Exercises to Build Skating Skills – Part 4 (Denise Myers)

World and Olympic coach Denise Myers continues her multi-part series sharing a variety of exercises and drills intended to improve overall skating skills. These exercises would be excellent as part of an on-ice warm-up or at the end of a session or training day. The ultimate goal is to build skills that translate into improved transitions in programs, as well as build skills and physical strength to improve jumping and spinning. Denise says, “From little on I start these kids with these exercises.” In this video, Denise shares spread eagle and Ina Bauer exercises as well as a short direction change sequence.

See all videos in this series:
Part 1
Part 2
Part 3
Part 4
Part 5

The first exercise in this video is “alternating spread eagles” and Denise explains this is important to start early with young skaters. The skater initially demonstrating has not done this exercise for very long, but the demonstration by a different skater later in the video is outstanding. The exercise is just a backward pushback onto a back outside edge with the “lead” foot then stepping down on a forward outside edge to create the spread eagle for one lobe. The skater then picks up the “front” foot and sets it down backwards on a back outside edge and pushes off to repeat spread eagle lobes down the ice. Notice the focus on turning the head and getting a good push into each spread eagle.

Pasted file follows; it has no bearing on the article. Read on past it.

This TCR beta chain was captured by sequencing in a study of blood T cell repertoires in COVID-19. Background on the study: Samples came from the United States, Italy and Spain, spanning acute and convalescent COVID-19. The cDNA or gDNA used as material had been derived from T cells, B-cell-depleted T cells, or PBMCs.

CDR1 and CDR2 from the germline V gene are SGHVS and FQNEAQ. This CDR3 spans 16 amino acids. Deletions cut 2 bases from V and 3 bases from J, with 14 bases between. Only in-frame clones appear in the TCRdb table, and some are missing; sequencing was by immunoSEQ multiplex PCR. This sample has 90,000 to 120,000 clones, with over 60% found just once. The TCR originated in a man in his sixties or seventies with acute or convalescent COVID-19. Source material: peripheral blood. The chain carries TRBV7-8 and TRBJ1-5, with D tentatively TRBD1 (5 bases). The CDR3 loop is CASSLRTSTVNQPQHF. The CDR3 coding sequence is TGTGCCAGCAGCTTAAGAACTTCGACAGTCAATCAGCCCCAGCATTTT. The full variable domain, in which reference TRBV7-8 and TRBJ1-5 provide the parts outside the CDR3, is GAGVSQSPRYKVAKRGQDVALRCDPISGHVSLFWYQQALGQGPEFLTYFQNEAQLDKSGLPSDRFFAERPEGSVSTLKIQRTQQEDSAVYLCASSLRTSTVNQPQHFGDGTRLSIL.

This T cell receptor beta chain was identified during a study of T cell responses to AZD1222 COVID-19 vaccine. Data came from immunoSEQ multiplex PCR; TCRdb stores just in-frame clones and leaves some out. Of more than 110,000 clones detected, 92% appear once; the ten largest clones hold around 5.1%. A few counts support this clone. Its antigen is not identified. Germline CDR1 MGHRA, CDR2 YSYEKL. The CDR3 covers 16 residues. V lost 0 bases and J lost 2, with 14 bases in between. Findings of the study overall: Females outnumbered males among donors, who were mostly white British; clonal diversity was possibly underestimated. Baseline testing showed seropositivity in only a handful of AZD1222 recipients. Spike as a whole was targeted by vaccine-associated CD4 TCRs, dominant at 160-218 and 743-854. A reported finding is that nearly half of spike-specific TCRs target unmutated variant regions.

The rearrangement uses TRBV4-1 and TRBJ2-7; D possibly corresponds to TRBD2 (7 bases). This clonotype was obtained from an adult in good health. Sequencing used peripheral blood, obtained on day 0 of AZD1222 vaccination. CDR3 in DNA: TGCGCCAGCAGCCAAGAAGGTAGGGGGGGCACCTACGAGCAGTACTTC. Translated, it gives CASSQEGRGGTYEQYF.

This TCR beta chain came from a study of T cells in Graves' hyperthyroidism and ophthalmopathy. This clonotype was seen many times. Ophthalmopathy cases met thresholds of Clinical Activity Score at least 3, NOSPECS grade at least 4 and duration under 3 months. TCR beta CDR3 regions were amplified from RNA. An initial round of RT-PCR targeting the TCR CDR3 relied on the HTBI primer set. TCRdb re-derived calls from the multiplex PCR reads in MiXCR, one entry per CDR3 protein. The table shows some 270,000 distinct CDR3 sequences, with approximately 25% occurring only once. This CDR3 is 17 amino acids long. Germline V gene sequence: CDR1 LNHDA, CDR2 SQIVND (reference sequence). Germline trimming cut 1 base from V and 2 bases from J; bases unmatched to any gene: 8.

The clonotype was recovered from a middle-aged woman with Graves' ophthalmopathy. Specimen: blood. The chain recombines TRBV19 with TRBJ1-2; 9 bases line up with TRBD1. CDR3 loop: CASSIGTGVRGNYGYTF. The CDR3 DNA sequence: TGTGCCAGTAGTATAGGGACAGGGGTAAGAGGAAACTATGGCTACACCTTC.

The second exercise shown in this video is “alternating Ina Bauers” that travel diagonally down the ice. Denise again focuses on keeping the head up and has the skater “look at the flag” at the end of the rink. Each Bauer is entered from the back inside edge of the trailing foot and the skater again transitions to the next Bauer by initially picking up the lead foot, crossing it over and setting it down on the back inside edge of the new lobe.

The third exercise is something Denise calls the “flip flop flip flop pull push” and it consists of flip flops (also called rolling mohawks or Scotty Hamiltons), an edge pull, and an undercut push. Denise says, “I would use this exercise as maybe a change of direction in a step sequence. We’ve used this going into triple salchows and flips.”  The speed comes from the edge pull followed immediately by the undercut push. Really advanced skaters can also generate some speed and power from the flip-flops themselves. Denise then has the skater do this exercise with double salchows down the ice.

To end this video, Denise notes that her skaters are supposed to work on these exercises by themselves (not in lesson) but she has to return to them when her skaters neglect them for too long. She also notes, “They like to practice what they’re good at.” In terms of total time, Denise is looking for just three minutes a day on spread eagle practice, for example. She notes that one of her skaters started working on spread eagles at age seven and she has the skater demonstrate the pattern she has now clearly mastered. This skater also demonstrates alternating inside and outside spread eagles down the ice to end the video.

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